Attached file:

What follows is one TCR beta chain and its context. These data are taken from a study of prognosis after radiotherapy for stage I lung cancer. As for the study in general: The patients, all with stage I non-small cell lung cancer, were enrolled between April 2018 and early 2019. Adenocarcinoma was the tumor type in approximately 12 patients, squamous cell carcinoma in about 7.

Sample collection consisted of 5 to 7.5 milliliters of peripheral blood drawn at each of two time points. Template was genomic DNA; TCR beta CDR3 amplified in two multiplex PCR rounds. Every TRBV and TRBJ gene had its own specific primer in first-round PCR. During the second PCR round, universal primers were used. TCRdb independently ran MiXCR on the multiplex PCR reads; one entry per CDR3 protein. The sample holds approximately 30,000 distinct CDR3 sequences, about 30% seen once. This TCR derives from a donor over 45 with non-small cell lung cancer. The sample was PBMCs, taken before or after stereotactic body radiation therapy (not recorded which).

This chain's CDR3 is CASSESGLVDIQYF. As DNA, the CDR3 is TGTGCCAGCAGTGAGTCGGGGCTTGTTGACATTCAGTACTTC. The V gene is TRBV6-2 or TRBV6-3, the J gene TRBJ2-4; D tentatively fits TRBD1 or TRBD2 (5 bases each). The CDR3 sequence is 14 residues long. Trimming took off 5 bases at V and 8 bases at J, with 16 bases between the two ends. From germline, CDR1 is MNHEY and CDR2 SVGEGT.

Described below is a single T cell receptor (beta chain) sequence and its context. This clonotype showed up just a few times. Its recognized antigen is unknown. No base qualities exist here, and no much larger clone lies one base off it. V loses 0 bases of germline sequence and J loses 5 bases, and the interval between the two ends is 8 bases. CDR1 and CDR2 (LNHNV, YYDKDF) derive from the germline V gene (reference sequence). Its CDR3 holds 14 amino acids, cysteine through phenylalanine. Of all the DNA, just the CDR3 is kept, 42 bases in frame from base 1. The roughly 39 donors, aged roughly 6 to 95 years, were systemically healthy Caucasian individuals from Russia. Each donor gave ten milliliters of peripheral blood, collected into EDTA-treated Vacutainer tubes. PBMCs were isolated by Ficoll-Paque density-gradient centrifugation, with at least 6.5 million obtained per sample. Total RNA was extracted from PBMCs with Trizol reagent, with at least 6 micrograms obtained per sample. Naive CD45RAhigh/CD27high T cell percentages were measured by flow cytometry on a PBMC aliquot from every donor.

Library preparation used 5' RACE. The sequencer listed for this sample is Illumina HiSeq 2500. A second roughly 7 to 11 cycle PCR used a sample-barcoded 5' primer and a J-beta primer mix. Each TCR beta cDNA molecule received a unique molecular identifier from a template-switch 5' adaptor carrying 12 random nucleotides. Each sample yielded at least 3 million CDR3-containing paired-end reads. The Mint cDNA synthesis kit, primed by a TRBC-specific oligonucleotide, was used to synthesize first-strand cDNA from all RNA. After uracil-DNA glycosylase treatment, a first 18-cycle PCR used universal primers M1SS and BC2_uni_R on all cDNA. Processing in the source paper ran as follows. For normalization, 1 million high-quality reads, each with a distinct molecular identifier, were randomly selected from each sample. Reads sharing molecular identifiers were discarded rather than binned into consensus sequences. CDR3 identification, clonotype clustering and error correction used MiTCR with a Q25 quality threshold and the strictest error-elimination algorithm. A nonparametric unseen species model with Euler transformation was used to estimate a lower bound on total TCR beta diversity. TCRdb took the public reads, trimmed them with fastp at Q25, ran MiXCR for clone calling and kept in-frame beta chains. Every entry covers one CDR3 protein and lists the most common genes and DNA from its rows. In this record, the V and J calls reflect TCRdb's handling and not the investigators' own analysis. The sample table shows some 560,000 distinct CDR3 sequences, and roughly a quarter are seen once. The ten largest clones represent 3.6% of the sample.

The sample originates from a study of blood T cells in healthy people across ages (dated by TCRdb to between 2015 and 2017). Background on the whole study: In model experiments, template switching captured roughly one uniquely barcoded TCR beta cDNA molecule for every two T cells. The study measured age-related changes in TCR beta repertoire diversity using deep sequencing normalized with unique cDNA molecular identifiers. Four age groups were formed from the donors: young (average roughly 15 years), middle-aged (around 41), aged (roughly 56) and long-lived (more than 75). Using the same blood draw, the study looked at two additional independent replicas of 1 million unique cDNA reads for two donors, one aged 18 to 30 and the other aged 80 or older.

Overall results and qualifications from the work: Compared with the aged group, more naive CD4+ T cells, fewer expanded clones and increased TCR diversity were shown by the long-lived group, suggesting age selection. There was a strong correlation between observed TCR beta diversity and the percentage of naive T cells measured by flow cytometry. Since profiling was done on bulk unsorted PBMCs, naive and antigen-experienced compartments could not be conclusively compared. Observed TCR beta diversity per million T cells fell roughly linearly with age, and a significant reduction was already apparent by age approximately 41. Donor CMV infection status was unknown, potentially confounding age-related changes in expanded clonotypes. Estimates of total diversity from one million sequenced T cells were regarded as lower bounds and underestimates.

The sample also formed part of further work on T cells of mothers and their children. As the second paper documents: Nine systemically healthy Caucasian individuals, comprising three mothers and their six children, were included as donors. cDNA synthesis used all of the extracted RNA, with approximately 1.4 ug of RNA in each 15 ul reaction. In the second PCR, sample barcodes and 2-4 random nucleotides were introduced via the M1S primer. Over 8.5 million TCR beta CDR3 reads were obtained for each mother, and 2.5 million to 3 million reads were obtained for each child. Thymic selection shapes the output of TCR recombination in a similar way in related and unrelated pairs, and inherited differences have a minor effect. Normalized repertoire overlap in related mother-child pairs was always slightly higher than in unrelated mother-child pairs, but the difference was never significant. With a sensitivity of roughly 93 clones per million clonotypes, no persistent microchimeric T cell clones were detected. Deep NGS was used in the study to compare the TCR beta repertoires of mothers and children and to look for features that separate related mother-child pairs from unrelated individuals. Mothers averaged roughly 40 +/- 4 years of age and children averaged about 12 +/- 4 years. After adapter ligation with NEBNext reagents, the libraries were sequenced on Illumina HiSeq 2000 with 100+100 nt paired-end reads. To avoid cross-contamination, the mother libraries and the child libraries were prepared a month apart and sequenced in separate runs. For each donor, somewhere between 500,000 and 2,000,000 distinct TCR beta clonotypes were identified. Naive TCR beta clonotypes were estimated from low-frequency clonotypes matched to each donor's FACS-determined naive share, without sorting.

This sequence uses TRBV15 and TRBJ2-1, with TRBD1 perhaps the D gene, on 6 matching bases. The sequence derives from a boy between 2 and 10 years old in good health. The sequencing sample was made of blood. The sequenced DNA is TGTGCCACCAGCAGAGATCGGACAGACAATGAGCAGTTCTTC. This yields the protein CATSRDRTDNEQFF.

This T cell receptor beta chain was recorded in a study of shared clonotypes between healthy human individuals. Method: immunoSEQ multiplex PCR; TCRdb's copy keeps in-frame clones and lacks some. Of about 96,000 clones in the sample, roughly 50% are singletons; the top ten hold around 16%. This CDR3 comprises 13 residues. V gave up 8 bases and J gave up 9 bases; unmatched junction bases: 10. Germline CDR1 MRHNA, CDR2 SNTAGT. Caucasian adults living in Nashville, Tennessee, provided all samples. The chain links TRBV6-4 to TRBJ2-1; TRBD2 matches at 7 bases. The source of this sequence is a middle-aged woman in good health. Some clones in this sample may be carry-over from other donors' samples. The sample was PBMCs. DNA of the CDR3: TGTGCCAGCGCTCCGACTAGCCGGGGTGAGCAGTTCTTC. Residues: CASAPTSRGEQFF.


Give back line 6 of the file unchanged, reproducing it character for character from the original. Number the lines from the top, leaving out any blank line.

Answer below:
The sample originates from a study of blood T cells in healthy people across ages (dated by TCRdb to between 2015 and 2017). Background on the whole study: In model experiments, template switching captured roughly one uniquely barcoded TCR beta cDNA molecule for every two T cells. The study measured age-related changes in TCR beta repertoire diversity using deep sequencing normalized with unique cDNA molecular identifiers. Four age groups were formed from the donors: young (average roughly 15 years), middle-aged (around 41), aged (roughly 56) and long-lived (more than 75). Using the same blood draw, the study looked at two additional independent replicas of 1 million unique cDNA reads for two donors, one aged 18 to 30 and the other aged 80 or older.